CFP: Technologies of Sexuality and Gender

A seminar propoal for ACLA 2016, March 17-20, at Harvard University

Sponsored by the International Comparative Literature Association’s Comparative Gender Studies Committee

Abstracts by September 23 and further details at http://www.acla.org/seminar/technologies-sexuality-and-gender-sponsored-icla-comparative-gender-studies-committee

Intersections of technology and sex, gender, and sexuality evoke myriad occasions for sexual/gender expression, rebellion, and regulation, as Donna Haraway elucidates in “The Cyborg Manifesto.” Feminist techno-utopianism appears in theory, science fiction, and practice, from Charlotte Perkins Gilman, to Shulamith Firestone, to contemporary feminist DIY, bio-, and digital hacking. Yet, in Epistemology of the Closet, Eve Sedgwick is “chilled by the breezes of … technological confidence,” given technologism’s frequent aim of biological and social control—often by eliminating “undesirables,” as histories of eugenics and intersections of scientific racism, gender, and sexuality attest. Technology’s ability to open or close off possibilities of gender and sexual subjectivity or expression produce tensions between technology as a “degendering” ideal and historical genderings of technologies. Haraway successors, such as Karen Barad, reconcile these poles by addressing the “material-discursive practices” that configure the scientific and the social as discrete. Instead, such reflections propose that neither meaning nor matter is passive.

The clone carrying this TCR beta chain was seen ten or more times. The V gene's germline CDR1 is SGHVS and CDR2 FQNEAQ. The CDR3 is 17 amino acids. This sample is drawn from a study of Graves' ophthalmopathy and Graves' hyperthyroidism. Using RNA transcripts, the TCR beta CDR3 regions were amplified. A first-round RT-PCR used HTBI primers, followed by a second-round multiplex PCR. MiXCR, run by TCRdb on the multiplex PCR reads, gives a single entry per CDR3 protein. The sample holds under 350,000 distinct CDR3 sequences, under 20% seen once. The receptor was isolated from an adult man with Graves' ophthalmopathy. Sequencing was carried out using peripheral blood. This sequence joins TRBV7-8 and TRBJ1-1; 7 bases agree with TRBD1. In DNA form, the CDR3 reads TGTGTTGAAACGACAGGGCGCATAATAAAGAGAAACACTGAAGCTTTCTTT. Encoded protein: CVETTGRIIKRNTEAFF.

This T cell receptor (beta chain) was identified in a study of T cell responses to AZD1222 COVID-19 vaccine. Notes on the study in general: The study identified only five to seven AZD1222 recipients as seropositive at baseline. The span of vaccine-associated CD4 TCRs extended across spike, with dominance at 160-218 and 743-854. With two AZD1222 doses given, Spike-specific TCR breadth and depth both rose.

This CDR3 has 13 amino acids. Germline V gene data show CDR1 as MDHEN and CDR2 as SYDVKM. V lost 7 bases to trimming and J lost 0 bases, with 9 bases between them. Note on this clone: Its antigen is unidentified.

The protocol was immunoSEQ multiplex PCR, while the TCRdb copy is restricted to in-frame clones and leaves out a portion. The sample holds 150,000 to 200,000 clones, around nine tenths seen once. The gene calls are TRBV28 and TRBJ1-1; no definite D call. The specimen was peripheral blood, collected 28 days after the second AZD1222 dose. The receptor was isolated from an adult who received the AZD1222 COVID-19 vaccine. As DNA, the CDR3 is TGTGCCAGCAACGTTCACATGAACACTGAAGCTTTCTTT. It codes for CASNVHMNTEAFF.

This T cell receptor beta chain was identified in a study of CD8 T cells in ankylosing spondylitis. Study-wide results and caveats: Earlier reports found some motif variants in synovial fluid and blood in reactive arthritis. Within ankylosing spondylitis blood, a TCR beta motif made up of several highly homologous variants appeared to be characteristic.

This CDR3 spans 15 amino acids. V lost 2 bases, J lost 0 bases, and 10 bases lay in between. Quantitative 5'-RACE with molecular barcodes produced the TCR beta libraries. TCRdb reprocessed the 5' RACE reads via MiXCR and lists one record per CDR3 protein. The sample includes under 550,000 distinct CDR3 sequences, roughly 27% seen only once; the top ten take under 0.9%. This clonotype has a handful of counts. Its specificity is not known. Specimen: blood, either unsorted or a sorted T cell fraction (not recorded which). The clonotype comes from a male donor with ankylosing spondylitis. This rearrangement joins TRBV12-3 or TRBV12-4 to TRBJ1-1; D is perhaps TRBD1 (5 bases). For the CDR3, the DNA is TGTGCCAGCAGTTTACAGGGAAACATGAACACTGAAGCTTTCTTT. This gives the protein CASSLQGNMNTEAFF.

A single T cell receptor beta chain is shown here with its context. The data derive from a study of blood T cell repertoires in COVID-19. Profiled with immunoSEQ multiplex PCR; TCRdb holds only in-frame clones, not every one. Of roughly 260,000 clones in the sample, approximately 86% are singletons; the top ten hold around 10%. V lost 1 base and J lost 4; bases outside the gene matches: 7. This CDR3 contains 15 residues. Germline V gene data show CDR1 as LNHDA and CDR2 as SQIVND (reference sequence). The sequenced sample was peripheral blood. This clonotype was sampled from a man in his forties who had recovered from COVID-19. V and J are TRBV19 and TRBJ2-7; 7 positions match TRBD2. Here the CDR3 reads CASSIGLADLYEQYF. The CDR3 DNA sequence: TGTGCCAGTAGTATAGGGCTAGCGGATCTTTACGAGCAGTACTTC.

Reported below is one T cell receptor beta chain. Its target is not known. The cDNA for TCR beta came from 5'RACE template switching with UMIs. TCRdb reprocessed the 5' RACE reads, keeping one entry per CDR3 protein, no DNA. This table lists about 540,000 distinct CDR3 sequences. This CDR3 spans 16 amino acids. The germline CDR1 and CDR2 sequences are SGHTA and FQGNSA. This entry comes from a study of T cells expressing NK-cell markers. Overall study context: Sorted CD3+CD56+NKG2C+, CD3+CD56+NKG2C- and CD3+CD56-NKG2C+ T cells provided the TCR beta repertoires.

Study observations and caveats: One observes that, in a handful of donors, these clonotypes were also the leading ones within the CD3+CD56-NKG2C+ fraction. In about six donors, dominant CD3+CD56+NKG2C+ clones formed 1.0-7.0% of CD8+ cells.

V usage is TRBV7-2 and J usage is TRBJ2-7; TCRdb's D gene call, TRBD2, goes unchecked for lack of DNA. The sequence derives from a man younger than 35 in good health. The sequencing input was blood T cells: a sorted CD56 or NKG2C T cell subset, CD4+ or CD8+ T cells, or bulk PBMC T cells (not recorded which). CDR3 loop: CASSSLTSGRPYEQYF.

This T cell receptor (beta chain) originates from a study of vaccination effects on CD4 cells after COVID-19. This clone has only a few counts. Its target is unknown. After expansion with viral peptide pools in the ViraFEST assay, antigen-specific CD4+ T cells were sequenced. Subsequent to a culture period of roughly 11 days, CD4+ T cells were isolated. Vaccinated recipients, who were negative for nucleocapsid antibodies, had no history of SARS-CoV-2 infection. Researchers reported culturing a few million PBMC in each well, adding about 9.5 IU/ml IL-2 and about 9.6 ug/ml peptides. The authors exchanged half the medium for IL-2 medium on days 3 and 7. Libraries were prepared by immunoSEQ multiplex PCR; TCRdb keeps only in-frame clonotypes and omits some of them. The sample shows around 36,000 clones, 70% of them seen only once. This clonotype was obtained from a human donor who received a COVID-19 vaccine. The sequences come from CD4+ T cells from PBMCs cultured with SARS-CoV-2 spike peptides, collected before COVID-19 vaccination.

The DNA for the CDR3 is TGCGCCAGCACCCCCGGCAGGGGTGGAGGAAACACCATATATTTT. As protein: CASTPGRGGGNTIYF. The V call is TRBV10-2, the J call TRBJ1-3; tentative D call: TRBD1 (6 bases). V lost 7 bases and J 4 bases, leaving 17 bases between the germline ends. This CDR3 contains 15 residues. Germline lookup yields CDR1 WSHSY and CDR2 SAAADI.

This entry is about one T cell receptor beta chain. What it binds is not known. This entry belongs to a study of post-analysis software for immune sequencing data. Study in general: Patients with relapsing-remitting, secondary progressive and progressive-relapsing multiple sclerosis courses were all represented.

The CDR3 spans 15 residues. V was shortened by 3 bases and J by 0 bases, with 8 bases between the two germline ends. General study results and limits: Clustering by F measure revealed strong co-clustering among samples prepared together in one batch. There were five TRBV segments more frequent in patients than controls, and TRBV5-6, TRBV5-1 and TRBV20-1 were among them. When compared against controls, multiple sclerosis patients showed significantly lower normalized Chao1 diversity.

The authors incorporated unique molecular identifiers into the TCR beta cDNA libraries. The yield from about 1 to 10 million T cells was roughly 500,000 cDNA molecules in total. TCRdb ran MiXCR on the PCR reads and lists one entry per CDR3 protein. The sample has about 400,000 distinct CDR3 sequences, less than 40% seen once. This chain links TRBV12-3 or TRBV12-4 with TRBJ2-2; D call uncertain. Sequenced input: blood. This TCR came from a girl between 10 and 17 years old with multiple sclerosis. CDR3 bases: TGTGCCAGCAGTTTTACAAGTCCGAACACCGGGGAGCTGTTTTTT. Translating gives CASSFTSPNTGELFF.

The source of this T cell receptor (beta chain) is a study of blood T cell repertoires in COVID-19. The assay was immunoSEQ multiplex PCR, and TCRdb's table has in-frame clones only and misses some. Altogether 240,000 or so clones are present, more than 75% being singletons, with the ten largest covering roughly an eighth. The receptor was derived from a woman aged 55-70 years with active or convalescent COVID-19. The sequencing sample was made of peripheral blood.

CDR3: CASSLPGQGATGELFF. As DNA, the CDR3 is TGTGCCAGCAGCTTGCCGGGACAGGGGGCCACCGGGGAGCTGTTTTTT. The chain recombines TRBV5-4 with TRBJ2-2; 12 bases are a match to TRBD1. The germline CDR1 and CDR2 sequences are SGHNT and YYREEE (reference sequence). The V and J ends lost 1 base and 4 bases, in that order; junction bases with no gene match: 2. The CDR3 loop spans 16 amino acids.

Both queer and regulatory possibilities arise in historical and contemporary development & use of sex toys and prostheses, and in fraught intersections of sexuality and gender with the internet and digital culture. Reproductive technologies participate in forms of neoimperialism through the use of Western money to restrict reproductive options in postcolonial nations and to hire marginalized women as reproductive surrogates. Meanwhile, access to sexual and reproductive healthcare and technologies remains contested in the West, as efforts to mobilize fears surrounding fetal stem cell research to defund Planned Parenthood attest. Access to medical treatments and biomedical regulatory mechanisms inform technologies of masculinity and femininity more broadly, notably in relation to passing and gatekeeping for trans* people. While global disparities in medical access to HIV testing and treatment are pronounced, the advent of anti-retrovirals and viral load testing has fundamentally shifted the position of the HIV-positive body in affluent nations. Nevertheless, recent controversies over PrEP suggest that the liberatory possibilities of biomedicine are always already subject to new regulatory discourses and fears.

We welcome comparative explorations of technology’s relationship with sex, sexuality, and gender in its manifold material and imaginative iterations from a range of geographic and historical locations. Drawing from theoretical traditions such as feminist, gender, queer, trans, critical race, postcolonial, disability, etc., proposed papers might approach these issues comparatively from disciplines including, but not limited to, literary, media, digital, legal, (bio)medical, and sociocultural studies.

Submit an abstract at: http://www.acla.org/node/add/paper?seminar=5214




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